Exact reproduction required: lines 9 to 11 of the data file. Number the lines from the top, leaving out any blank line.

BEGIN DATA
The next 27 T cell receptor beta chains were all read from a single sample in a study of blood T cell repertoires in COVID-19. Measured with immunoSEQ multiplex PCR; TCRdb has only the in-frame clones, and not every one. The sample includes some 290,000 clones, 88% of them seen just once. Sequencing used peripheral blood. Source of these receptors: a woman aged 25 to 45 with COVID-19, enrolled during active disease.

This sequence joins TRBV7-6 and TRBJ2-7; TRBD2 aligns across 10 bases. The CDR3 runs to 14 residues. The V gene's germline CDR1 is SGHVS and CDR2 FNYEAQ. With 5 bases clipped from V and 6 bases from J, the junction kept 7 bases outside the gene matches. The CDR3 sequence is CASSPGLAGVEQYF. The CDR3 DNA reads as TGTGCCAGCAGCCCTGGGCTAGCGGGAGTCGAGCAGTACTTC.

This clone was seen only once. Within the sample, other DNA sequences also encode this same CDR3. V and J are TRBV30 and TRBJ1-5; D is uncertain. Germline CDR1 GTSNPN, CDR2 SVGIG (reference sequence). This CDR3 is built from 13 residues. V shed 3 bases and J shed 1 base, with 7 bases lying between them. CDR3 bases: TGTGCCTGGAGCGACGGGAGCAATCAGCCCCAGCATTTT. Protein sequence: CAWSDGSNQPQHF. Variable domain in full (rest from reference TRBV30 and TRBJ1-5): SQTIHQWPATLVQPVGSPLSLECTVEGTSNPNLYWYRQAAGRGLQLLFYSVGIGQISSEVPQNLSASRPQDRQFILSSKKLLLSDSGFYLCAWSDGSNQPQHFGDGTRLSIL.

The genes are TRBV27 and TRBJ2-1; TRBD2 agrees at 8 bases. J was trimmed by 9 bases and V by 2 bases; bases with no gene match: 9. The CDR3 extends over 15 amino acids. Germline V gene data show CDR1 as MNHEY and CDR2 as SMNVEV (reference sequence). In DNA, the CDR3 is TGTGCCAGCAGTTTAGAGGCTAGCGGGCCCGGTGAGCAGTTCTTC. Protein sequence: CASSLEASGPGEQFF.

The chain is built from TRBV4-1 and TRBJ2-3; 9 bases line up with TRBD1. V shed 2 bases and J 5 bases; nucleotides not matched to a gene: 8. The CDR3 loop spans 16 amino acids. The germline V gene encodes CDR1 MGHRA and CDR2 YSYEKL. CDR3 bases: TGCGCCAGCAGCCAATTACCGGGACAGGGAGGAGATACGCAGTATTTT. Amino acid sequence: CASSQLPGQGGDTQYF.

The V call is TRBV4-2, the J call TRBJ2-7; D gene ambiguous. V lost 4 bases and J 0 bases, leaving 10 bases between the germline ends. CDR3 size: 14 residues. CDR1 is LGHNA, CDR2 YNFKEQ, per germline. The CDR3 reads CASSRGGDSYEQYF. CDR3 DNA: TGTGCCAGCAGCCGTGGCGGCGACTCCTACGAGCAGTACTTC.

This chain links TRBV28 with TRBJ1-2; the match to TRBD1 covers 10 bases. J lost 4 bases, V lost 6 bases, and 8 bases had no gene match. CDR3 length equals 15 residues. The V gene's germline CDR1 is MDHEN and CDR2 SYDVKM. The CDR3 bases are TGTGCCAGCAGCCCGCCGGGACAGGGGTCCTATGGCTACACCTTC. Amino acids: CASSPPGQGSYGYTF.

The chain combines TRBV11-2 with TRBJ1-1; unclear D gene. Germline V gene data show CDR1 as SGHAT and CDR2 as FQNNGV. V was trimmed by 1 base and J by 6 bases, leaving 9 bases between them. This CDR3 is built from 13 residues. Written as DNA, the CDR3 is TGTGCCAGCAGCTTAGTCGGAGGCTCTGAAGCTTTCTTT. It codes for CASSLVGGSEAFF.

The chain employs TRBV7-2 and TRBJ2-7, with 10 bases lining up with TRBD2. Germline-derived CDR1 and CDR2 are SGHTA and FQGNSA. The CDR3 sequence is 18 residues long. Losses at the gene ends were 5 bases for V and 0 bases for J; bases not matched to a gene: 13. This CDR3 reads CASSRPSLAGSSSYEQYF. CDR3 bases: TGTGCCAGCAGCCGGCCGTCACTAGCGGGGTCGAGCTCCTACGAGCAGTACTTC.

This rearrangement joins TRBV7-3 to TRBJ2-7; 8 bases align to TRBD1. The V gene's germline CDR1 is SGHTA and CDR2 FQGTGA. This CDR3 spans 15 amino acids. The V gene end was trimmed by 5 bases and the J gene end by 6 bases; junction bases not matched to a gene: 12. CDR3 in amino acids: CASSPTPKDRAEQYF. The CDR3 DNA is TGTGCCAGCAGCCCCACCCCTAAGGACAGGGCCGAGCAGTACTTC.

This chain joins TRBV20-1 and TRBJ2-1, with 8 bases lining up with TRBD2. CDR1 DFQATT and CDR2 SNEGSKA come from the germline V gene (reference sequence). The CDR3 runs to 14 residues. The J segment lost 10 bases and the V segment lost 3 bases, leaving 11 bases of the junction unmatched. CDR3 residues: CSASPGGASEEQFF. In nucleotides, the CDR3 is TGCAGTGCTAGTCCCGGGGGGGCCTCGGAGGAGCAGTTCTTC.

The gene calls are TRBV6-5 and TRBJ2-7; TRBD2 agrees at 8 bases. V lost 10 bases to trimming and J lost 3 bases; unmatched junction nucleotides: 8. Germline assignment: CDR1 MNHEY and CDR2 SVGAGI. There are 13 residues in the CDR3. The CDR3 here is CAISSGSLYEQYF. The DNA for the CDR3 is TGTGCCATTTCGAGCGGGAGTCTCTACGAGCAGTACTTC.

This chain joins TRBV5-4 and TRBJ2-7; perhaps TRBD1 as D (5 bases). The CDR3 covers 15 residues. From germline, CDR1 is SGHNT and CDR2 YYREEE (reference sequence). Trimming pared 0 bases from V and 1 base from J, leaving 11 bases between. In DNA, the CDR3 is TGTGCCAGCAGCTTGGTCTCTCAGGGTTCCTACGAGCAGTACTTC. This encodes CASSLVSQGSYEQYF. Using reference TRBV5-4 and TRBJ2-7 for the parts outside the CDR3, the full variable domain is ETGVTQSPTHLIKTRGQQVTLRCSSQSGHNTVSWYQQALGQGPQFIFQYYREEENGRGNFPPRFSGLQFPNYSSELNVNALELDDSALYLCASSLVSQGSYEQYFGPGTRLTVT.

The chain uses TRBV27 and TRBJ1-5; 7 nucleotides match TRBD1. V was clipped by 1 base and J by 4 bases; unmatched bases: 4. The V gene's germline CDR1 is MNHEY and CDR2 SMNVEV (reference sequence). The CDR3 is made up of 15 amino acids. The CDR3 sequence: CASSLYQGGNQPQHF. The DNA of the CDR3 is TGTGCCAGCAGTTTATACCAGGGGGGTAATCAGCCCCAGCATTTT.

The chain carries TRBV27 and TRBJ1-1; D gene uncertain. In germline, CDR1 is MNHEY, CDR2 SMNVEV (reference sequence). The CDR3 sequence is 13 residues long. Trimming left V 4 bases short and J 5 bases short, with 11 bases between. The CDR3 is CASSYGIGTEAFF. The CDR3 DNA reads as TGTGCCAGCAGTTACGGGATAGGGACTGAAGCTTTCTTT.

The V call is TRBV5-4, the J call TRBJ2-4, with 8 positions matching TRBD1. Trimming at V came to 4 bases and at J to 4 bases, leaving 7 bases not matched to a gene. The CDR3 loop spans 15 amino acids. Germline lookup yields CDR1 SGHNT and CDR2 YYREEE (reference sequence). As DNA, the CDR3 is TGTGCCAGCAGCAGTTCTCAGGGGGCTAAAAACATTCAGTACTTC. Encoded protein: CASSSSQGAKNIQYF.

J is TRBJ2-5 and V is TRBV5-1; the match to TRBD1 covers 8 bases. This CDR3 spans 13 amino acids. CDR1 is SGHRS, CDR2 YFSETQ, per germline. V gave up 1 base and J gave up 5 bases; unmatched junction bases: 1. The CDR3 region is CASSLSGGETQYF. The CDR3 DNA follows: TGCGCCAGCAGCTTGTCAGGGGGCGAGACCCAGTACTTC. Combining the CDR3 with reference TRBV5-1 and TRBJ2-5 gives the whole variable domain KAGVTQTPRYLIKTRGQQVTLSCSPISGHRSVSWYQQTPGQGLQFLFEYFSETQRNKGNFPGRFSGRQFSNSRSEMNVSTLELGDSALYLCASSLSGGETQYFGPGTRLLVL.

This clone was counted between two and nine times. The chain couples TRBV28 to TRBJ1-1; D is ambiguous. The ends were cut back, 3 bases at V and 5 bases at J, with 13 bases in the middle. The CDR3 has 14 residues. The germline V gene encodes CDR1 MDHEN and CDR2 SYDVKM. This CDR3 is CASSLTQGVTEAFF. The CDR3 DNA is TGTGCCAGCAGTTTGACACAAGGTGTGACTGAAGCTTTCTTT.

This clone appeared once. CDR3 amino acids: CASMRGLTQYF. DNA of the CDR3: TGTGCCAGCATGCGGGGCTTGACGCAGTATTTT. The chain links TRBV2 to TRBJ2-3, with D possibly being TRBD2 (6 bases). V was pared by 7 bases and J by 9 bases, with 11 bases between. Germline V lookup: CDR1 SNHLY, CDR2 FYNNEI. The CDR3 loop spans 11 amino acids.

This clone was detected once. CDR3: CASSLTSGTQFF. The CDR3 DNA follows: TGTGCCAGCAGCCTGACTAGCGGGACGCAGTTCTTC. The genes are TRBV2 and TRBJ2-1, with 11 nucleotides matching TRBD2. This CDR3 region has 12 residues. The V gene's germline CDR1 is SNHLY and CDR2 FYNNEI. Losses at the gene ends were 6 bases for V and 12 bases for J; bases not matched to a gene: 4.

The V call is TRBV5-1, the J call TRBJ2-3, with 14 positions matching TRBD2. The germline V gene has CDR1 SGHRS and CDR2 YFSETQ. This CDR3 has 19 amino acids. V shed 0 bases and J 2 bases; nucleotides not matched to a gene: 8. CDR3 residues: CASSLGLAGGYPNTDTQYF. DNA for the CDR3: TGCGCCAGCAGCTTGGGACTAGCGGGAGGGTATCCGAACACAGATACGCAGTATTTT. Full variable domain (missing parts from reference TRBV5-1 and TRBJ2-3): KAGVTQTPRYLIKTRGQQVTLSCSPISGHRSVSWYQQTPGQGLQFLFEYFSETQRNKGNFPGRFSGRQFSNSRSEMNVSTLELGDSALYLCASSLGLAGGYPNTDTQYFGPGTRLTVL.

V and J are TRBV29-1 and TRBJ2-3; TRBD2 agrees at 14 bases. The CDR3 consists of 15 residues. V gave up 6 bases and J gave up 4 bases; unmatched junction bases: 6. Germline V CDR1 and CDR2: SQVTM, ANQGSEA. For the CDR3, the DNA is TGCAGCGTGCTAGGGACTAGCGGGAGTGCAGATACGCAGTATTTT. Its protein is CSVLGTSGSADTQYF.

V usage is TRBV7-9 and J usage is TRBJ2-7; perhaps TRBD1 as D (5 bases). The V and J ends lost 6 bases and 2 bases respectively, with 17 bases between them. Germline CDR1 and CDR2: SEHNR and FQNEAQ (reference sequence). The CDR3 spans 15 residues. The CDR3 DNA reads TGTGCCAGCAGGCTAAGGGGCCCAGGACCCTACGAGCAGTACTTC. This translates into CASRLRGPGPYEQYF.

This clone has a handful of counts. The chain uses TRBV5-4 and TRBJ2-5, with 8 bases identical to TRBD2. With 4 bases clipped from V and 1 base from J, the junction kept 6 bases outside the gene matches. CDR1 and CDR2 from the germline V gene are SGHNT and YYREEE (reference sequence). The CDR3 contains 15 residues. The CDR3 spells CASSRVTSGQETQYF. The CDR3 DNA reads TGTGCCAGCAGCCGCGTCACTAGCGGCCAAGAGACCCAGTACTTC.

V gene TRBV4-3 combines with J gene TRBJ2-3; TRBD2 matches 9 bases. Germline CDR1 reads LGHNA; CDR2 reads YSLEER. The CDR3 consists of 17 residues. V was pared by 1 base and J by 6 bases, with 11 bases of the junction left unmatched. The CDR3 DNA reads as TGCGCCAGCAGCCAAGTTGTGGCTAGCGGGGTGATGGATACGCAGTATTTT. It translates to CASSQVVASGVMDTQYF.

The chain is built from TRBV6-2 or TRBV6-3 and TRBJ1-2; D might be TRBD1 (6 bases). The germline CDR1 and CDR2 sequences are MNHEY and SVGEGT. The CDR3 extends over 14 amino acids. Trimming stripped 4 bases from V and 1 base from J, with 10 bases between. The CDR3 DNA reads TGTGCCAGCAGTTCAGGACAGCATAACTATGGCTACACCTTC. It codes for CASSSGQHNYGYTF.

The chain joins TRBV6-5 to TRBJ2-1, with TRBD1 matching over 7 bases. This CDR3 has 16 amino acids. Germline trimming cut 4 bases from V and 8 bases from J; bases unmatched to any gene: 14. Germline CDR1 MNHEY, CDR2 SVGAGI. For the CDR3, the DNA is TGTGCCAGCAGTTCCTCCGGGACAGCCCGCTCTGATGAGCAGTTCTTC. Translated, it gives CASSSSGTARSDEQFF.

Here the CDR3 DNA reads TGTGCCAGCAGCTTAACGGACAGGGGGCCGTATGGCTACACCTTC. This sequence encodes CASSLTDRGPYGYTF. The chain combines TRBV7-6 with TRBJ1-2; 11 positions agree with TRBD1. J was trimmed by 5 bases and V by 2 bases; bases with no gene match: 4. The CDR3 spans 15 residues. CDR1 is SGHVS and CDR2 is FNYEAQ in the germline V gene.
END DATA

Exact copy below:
The chain employs TRBV7-2 and TRBJ2-7, with 10 bases lining up with TRBD2. Germline-derived CDR1 and CDR2 are SGHTA and FQGNSA. The CDR3 sequence is 18 residues long. Losses at the gene ends were 5 bases for V and 0 bases for J; bases not matched to a gene: 13. This CDR3 reads CASSRPSLAGSSSYEQYF. CDR3 bases: TGTGCCAGCAGCCGGCCGTCACTAGCGGGGTCGAGCTCCTACGAGCAGTACTTC.

This rearrangement joins TRBV7-3 to TRBJ2-7; 8 bases align to TRBD1. The V gene's germline CDR1 is SGHTA and CDR2 FQGTGA. This CDR3 spans 15 amino acids. The V gene end was trimmed by 5 bases and the J gene end by 6 bases; junction bases not matched to a gene: 12. CDR3 in amino acids: CASSPTPKDRAEQYF. The CDR3 DNA is TGTGCCAGCAGCCCCACCCCTAAGGACAGGGCCGAGCAGTACTTC.

This chain joins TRBV20-1 and TRBJ2-1, with 8 bases lining up with TRBD2. CDR1 DFQATT and CDR2 SNEGSKA come from the germline V gene (reference sequence). The CDR3 runs to 14 residues. The J segment lost 10 bases and the V segment lost 3 bases, leaving 11 bases of the junction unmatched. CDR3 residues: CSASPGGASEEQFF. In nucleotides, the CDR3 is TGCAGTGCTAGTCCCGGGGGGGCCTCGGAGGAGCAGTTCTTC.